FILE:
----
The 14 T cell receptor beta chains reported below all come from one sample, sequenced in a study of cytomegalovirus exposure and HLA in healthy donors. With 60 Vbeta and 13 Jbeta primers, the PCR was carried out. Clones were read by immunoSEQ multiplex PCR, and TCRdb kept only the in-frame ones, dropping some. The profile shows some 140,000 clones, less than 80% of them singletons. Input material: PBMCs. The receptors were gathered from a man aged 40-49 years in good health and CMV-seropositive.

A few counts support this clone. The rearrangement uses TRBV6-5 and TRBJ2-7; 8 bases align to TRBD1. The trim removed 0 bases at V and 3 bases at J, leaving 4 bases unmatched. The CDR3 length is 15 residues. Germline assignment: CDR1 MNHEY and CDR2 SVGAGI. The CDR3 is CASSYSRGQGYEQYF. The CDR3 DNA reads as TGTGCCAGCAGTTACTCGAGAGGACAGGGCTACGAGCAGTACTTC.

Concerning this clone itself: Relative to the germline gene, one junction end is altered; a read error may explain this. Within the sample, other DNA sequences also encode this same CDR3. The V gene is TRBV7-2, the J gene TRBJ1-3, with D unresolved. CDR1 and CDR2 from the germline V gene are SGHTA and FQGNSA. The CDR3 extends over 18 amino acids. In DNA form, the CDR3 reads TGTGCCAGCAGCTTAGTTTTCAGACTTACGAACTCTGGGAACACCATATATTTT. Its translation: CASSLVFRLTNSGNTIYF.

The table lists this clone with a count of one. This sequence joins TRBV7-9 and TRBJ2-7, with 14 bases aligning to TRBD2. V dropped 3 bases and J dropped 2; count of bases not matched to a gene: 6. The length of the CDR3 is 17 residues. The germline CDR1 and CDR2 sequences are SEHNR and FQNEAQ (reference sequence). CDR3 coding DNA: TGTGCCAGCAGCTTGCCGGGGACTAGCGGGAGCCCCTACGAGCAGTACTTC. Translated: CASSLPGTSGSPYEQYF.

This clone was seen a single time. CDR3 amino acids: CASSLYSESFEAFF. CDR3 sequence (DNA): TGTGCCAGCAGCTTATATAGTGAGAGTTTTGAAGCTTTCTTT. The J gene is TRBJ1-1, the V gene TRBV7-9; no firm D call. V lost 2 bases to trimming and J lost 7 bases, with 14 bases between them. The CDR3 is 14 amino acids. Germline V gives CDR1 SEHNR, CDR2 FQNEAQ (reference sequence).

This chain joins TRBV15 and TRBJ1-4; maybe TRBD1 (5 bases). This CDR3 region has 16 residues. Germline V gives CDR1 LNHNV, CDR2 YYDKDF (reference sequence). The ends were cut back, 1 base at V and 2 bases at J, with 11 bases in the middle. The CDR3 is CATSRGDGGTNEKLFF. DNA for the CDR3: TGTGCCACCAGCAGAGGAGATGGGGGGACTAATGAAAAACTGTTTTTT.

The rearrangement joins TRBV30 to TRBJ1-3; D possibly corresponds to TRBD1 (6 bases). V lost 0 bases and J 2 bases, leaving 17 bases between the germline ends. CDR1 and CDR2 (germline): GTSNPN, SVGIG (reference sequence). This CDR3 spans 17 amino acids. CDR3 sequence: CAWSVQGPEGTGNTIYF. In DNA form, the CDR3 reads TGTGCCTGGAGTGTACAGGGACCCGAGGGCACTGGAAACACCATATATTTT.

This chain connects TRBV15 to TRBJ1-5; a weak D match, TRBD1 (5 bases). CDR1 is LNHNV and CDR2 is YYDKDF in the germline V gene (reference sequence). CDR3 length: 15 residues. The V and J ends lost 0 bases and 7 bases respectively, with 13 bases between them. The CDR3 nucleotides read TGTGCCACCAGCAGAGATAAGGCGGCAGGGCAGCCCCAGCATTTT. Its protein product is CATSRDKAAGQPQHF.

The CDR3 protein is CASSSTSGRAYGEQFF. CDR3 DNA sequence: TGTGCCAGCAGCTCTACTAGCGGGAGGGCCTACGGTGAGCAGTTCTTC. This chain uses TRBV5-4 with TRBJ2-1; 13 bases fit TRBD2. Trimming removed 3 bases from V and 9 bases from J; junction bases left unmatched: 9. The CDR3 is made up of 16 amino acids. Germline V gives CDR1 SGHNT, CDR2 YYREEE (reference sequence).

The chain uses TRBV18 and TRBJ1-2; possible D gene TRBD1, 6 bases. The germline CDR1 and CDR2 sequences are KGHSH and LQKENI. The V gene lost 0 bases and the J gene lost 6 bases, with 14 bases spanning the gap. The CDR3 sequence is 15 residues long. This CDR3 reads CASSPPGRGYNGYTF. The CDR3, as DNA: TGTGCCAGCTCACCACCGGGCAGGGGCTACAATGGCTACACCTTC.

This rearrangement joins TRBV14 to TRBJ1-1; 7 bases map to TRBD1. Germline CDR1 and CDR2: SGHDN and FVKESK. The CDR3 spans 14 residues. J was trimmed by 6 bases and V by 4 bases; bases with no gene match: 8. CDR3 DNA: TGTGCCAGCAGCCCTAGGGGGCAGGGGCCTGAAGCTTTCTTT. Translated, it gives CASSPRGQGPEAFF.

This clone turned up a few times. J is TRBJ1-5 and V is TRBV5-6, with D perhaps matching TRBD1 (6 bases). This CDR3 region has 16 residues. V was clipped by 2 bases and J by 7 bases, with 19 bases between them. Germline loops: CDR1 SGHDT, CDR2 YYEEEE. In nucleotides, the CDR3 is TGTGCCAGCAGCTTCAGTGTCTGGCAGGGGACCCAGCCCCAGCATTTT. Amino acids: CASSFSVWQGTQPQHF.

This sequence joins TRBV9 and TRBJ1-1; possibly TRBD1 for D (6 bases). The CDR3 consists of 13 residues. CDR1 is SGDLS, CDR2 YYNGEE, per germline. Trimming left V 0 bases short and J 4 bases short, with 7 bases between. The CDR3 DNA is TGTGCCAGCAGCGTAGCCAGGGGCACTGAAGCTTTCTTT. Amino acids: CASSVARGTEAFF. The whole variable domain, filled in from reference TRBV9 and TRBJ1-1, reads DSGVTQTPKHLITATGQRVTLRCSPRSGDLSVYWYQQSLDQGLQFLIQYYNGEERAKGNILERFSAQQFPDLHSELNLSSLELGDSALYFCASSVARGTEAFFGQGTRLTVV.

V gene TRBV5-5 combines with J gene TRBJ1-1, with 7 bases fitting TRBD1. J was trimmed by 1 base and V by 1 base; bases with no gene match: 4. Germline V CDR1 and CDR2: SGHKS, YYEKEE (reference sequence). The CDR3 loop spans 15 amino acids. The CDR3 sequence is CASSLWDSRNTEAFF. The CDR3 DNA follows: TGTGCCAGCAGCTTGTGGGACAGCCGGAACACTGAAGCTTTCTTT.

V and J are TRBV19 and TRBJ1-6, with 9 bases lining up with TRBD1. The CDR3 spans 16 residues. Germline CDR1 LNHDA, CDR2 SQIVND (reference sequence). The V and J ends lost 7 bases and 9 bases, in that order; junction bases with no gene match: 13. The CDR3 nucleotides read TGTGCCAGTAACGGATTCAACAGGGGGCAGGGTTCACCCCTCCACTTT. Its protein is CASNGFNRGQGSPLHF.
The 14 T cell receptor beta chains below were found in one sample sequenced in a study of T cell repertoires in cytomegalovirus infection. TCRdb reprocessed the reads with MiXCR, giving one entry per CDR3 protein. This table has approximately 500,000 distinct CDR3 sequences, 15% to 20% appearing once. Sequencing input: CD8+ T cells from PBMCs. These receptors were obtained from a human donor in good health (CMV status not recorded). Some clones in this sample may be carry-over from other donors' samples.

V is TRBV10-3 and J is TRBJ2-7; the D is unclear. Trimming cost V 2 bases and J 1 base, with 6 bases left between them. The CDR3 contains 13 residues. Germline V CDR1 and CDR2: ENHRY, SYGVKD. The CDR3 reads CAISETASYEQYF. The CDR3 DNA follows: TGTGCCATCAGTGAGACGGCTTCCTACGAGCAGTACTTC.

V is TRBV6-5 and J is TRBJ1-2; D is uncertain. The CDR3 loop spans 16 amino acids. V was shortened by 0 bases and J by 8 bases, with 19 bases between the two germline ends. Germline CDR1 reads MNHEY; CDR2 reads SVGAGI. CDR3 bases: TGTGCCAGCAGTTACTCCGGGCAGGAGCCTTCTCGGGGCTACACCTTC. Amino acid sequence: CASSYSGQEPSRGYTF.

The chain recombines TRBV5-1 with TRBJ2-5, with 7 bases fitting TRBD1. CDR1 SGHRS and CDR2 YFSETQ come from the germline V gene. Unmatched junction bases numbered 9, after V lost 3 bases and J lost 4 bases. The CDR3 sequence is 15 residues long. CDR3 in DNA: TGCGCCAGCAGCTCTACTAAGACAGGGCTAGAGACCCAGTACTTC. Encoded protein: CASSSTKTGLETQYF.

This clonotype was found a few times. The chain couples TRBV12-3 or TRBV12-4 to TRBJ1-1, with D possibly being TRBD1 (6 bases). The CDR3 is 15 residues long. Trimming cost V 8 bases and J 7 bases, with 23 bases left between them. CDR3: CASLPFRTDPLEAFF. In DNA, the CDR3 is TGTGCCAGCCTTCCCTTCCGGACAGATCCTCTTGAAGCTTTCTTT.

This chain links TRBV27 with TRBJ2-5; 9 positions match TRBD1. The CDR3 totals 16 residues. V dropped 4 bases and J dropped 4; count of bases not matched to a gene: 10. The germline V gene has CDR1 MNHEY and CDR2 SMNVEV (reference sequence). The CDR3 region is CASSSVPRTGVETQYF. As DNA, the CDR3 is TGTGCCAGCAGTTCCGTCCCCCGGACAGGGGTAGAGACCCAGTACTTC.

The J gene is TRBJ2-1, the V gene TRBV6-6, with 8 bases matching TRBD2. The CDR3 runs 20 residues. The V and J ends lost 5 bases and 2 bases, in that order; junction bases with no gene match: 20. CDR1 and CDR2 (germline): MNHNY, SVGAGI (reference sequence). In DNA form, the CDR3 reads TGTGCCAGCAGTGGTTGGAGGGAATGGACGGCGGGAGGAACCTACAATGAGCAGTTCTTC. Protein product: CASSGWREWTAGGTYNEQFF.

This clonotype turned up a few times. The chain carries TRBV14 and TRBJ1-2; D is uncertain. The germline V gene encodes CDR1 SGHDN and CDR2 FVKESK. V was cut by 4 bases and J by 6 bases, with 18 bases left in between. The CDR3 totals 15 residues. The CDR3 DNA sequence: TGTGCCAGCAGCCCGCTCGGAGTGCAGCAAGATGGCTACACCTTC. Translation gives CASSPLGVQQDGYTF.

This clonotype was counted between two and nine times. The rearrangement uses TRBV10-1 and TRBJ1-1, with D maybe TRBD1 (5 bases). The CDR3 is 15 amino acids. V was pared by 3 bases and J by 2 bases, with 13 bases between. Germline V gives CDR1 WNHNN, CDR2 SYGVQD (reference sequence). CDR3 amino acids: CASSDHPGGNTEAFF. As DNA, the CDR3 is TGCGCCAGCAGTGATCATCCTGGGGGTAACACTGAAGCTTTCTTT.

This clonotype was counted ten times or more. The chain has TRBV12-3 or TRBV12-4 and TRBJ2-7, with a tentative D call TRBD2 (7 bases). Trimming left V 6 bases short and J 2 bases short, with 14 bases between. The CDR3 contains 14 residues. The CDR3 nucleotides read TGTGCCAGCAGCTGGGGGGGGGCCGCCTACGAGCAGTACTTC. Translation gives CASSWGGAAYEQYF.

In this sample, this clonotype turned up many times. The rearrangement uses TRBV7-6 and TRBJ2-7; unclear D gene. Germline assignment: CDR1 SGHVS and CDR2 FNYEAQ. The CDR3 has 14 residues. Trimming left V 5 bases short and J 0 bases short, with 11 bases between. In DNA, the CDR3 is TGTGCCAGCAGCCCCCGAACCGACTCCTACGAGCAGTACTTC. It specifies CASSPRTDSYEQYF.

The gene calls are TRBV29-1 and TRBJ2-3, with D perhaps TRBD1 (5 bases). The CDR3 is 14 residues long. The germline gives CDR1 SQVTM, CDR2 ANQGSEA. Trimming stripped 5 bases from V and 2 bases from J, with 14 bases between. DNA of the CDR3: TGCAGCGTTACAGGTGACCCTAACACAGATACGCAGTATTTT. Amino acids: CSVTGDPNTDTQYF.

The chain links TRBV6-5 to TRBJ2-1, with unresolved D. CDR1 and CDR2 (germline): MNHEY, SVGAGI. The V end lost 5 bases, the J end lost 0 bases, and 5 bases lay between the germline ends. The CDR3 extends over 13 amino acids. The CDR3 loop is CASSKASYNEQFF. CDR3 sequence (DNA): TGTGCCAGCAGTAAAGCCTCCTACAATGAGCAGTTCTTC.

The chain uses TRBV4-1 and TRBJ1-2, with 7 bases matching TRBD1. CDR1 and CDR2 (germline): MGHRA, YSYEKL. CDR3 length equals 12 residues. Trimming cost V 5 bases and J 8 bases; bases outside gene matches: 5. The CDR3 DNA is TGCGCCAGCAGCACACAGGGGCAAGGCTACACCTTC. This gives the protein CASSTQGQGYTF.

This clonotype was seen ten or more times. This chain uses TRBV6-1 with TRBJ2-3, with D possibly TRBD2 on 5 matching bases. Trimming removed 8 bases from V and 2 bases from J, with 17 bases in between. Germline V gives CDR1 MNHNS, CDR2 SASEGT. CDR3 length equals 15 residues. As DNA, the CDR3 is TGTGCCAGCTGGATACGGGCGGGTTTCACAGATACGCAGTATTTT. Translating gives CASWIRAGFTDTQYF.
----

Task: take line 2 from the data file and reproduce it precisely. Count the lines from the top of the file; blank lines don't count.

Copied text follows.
A few counts support this clone. The rearrangement uses TRBV6-5 and TRBJ2-7; 8 bases align to TRBD1. The trim removed 0 bases at V and 3 bases at J, leaving 4 bases unmatched. The CDR3 length is 15 residues. Germline assignment: CDR1 MNHEY and CDR2 SVGAGI. The CDR3 is CASSYSRGQGYEQYF. The CDR3 DNA reads as TGTGCCAGCAGTTACTCGAGAGGACAGGGCTACGAGCAGTACTTC.